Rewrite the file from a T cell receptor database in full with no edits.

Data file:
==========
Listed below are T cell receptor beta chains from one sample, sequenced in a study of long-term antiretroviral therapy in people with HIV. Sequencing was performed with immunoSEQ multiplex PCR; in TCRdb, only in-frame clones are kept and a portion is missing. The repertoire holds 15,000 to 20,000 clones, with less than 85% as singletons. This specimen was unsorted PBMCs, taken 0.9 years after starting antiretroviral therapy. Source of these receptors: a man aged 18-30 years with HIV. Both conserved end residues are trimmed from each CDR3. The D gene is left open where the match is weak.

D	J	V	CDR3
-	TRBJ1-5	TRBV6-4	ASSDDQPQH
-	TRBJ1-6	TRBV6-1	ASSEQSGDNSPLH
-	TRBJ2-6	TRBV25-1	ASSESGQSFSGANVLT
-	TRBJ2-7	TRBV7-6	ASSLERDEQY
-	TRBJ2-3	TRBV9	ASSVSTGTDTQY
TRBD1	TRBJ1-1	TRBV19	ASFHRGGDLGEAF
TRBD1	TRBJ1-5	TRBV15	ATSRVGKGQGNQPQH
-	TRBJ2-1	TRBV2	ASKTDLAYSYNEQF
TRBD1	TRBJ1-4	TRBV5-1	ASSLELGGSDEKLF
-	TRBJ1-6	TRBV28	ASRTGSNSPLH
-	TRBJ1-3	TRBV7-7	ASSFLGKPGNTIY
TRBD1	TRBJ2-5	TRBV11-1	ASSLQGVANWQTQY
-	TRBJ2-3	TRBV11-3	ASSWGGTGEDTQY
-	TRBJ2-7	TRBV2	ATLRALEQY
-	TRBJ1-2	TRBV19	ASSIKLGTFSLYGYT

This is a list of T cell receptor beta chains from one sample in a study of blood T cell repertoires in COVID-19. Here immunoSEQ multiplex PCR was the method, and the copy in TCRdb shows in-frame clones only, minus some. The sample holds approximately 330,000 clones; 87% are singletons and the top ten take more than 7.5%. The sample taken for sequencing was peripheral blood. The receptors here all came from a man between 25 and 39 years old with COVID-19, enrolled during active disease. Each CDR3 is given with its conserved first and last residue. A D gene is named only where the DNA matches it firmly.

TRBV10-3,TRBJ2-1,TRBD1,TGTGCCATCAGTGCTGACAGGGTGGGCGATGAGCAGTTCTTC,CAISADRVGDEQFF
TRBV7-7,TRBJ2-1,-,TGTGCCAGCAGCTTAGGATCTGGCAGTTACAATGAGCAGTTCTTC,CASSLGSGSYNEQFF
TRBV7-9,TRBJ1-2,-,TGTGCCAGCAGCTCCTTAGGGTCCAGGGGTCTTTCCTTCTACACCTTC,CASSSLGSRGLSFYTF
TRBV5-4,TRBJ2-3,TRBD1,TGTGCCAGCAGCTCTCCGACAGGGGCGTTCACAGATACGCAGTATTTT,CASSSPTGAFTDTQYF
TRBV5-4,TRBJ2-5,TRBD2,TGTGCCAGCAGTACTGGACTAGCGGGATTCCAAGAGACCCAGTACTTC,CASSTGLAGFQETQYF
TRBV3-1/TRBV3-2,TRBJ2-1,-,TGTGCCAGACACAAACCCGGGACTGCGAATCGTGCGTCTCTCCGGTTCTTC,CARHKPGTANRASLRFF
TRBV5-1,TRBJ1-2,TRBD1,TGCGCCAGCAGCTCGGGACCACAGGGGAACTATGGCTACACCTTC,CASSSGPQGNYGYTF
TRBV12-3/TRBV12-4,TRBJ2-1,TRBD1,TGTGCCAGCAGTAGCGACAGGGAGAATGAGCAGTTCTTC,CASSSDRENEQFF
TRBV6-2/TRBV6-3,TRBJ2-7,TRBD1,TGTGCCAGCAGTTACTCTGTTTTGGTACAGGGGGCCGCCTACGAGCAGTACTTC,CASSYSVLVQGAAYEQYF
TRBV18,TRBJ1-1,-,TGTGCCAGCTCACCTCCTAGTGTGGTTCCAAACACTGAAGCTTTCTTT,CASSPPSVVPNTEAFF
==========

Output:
Listed below are T cell receptor beta chains from one sample, sequenced in a study of long-term antiretroviral therapy in people with HIV. Sequencing was performed with immunoSEQ multiplex PCR; in TCRdb, only in-frame clones are kept and a portion is missing. The repertoire holds 15,000 to 20,000 clones, with less than 85% as singletons. This specimen was unsorted PBMCs, taken 0.9 years after starting antiretroviral therapy. Source of these receptors: a man aged 18-30 years with HIV. Both conserved end residues are trimmed from each CDR3. The D gene is left open where the match is weak.

D	J	V	CDR3
-	TRBJ1-5	TRBV6-4	ASSDDQPQH
-	TRBJ1-6	TRBV6-1	ASSEQSGDNSPLH
-	TRBJ2-6	TRBV25-1	ASSESGQSFSGANVLT
-	TRBJ2-7	TRBV7-6	ASSLERDEQY
-	TRBJ2-3	TRBV9	ASSVSTGTDTQY
TRBD1	TRBJ1-1	TRBV19	ASFHRGGDLGEAF
TRBD1	TRBJ1-5	TRBV15	ATSRVGKGQGNQPQH
-	TRBJ2-1	TRBV2	ASKTDLAYSYNEQF
TRBD1	TRBJ1-4	TRBV5-1	ASSLELGGSDEKLF
-	TRBJ1-6	TRBV28	ASRTGSNSPLH
-	TRBJ1-3	TRBV7-7	ASSFLGKPGNTIY
TRBD1	TRBJ2-5	TRBV11-1	ASSLQGVANWQTQY
-	TRBJ2-3	TRBV11-3	ASSWGGTGEDTQY
-	TRBJ2-7	TRBV2	ATLRALEQY
-	TRBJ1-2	TRBV19	ASSIKLGTFSLYGYT

This is a list of T cell receptor beta chains from one sample in a study of blood T cell repertoires in COVID-19. Here immunoSEQ multiplex PCR was the method, and the copy in TCRdb shows in-frame clones only, minus some. The sample holds approximately 330,000 clones; 87% are singletons and the top ten take more than 7.5%. The sample taken for sequencing was peripheral blood. The receptors here all came from a man between 25 and 39 years old with COVID-19, enrolled during active disease. Each CDR3 is given with its conserved first and last residue. A D gene is named only where the DNA matches it firmly.

TRBV10-3,TRBJ2-1,TRBD1,TGTGCCATCAGTGCTGACAGGGTGGGCGATGAGCAGTTCTTC,CAISADRVGDEQFF
TRBV7-7,TRBJ2-1,-,TGTGCCAGCAGCTTAGGATCTGGCAGTTACAATGAGCAGTTCTTC,CASSLGSGSYNEQFF
TRBV7-9,TRBJ1-2,-,TGTGCCAGCAGCTCCTTAGGGTCCAGGGGTCTTTCCTTCTACACCTTC,CASSSLGSRGLSFYTF
TRBV5-4,TRBJ2-3,TRBD1,TGTGCCAGCAGCTCTCCGACAGGGGCGTTCACAGATACGCAGTATTTT,CASSSPTGAFTDTQYF
TRBV5-4,TRBJ2-5,TRBD2,TGTGCCAGCAGTACTGGACTAGCGGGATTCCAAGAGACCCAGTACTTC,CASSTGLAGFQETQYF
TRBV3-1/TRBV3-2,TRBJ2-1,-,TGTGCCAGACACAAACCCGGGACTGCGAATCGTGCGTCTCTCCGGTTCTTC,CARHKPGTANRASLRFF
TRBV5-1,TRBJ1-2,TRBD1,TGCGCCAGCAGCTCGGGACCACAGGGGAACTATGGCTACACCTTC,CASSSGPQGNYGYTF
TRBV12-3/TRBV12-4,TRBJ2-1,TRBD1,TGTGCCAGCAGTAGCGACAGGGAGAATGAGCAGTTCTTC,CASSSDRENEQFF
TRBV6-2/TRBV6-3,TRBJ2-7,TRBD1,TGTGCCAGCAGTTACTCTGTTTTGGTACAGGGGGCCGCCTACGAGCAGTACTTC,CASSYSVLVQGAAYEQYF
TRBV18,TRBJ1-1,-,TGTGCCAGCTCACCTCCTAGTGTGGTTCCAAACACTGAAGCTTTCTTT,CASSPPSVVPNTEAFF